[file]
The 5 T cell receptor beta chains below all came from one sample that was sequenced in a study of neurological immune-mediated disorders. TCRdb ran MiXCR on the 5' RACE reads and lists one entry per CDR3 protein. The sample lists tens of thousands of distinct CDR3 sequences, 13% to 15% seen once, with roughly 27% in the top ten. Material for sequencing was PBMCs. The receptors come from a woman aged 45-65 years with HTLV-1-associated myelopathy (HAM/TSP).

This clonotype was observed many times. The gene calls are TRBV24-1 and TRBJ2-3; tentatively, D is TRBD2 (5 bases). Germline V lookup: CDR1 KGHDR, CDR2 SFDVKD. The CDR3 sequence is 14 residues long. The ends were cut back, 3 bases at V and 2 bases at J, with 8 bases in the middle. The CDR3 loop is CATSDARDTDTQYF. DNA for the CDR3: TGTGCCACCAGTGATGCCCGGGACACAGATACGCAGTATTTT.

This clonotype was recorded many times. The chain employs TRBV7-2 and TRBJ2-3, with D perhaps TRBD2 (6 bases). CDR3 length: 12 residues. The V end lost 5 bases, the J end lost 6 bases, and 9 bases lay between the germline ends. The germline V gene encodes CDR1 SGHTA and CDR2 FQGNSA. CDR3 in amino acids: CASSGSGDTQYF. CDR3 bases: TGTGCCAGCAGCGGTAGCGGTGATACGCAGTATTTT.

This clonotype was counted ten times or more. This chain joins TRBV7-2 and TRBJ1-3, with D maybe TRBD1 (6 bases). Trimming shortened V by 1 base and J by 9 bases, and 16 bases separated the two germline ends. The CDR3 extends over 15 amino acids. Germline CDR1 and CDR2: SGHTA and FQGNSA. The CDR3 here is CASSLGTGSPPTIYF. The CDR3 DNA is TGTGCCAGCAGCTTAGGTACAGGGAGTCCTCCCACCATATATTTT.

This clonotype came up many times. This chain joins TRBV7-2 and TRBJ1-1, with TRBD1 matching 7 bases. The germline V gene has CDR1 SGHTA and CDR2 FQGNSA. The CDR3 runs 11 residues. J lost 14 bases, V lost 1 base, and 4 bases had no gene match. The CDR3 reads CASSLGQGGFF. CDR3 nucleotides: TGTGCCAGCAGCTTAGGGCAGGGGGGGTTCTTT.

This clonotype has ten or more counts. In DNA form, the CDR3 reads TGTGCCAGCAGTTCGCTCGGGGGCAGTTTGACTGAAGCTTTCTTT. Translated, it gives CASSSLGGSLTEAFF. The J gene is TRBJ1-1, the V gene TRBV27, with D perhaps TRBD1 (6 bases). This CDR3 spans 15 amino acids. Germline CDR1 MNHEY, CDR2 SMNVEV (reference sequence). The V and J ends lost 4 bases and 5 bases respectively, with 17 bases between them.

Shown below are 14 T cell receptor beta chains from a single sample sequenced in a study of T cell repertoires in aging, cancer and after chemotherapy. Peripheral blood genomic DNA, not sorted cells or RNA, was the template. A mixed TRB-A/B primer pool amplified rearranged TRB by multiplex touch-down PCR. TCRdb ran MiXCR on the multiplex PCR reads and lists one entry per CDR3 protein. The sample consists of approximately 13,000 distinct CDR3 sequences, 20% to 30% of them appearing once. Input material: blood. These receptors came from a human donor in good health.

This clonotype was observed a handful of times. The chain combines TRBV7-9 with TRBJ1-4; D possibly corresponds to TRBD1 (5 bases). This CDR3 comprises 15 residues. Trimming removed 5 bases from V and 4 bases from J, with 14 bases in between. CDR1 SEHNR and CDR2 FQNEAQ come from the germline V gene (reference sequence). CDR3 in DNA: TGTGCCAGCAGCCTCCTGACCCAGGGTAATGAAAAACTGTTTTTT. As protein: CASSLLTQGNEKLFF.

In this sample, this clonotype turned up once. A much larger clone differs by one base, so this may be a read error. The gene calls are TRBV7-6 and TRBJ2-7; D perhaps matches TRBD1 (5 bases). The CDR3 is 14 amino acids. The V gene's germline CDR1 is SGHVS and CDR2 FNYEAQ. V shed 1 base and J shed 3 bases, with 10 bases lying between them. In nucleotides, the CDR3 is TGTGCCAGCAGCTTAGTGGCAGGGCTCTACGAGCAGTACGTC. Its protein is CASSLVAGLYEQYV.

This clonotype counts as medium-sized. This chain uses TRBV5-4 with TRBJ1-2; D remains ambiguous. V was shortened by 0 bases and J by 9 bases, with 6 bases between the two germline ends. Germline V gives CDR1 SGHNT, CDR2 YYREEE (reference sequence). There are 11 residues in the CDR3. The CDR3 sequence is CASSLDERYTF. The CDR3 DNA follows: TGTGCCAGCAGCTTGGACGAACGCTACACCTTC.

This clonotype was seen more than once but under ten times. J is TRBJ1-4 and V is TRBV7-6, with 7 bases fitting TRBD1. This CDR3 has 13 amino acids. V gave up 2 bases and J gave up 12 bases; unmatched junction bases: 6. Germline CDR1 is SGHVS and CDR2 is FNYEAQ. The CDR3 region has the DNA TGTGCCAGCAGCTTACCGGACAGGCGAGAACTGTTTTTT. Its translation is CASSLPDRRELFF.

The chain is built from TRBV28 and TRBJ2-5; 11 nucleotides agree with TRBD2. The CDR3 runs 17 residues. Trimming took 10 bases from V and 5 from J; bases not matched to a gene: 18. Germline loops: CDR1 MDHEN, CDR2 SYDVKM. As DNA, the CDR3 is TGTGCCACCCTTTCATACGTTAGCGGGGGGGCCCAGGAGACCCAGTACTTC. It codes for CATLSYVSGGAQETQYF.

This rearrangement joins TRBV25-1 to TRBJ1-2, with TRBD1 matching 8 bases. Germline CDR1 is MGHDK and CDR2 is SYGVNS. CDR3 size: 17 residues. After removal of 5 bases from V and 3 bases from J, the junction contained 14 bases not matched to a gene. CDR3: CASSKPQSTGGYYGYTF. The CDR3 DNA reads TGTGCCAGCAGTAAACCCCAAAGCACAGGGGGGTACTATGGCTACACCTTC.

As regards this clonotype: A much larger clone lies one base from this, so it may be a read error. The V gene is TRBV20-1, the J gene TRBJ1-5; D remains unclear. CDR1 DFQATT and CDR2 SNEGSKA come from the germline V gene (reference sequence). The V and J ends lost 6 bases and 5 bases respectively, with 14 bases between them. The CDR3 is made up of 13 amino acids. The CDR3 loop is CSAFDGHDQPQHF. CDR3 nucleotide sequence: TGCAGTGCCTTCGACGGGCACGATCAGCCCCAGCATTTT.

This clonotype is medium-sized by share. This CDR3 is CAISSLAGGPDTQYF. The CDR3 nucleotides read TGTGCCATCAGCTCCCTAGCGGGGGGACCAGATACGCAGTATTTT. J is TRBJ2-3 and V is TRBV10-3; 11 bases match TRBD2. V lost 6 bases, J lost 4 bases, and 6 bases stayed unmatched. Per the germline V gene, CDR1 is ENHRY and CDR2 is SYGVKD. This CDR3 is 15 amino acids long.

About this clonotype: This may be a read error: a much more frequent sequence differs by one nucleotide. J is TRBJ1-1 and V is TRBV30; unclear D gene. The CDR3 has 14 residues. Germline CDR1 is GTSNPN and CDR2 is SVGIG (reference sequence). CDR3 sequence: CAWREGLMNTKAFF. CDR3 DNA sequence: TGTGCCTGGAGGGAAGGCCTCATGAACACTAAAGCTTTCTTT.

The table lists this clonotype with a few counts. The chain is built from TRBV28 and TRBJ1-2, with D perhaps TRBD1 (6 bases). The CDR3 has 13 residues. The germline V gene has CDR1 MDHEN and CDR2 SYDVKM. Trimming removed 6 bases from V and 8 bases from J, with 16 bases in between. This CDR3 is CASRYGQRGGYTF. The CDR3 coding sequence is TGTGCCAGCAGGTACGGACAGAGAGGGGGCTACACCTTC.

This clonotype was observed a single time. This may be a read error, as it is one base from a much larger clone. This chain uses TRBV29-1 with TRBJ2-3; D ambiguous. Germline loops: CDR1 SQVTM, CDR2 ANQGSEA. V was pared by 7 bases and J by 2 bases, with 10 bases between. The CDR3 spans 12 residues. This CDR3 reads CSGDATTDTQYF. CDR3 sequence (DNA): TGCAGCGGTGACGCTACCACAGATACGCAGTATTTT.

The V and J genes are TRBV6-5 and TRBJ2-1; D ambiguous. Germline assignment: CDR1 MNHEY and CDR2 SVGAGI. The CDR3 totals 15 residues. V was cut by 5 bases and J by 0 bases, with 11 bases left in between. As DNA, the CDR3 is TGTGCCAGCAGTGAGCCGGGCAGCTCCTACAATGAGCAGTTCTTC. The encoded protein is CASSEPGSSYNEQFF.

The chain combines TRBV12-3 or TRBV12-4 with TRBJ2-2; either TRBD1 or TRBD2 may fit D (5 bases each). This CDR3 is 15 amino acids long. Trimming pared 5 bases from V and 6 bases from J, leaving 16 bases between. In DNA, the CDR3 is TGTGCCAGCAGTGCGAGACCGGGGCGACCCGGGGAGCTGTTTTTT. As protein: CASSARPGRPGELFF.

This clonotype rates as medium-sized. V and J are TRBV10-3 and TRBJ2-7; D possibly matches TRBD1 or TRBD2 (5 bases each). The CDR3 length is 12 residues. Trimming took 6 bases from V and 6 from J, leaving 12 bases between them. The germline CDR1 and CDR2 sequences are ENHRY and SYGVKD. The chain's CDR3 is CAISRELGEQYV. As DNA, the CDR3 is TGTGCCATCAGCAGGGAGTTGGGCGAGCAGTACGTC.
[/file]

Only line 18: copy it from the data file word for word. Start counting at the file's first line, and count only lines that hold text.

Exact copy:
This clonotype was observed a single time. This may be a read error, as it is one base from a much larger clone. This chain uses TRBV29-1 with TRBJ2-3; D ambiguous. Germline loops: CDR1 SQVTM, CDR2 ANQGSEA. V was pared by 7 bases and J by 2 bases, with 10 bases between. The CDR3 spans 12 residues. This CDR3 reads CSGDATTDTQYF. CDR3 sequence (DNA): TGCAGCGGTGACGCTACCACAGATACGCAGTATTTT.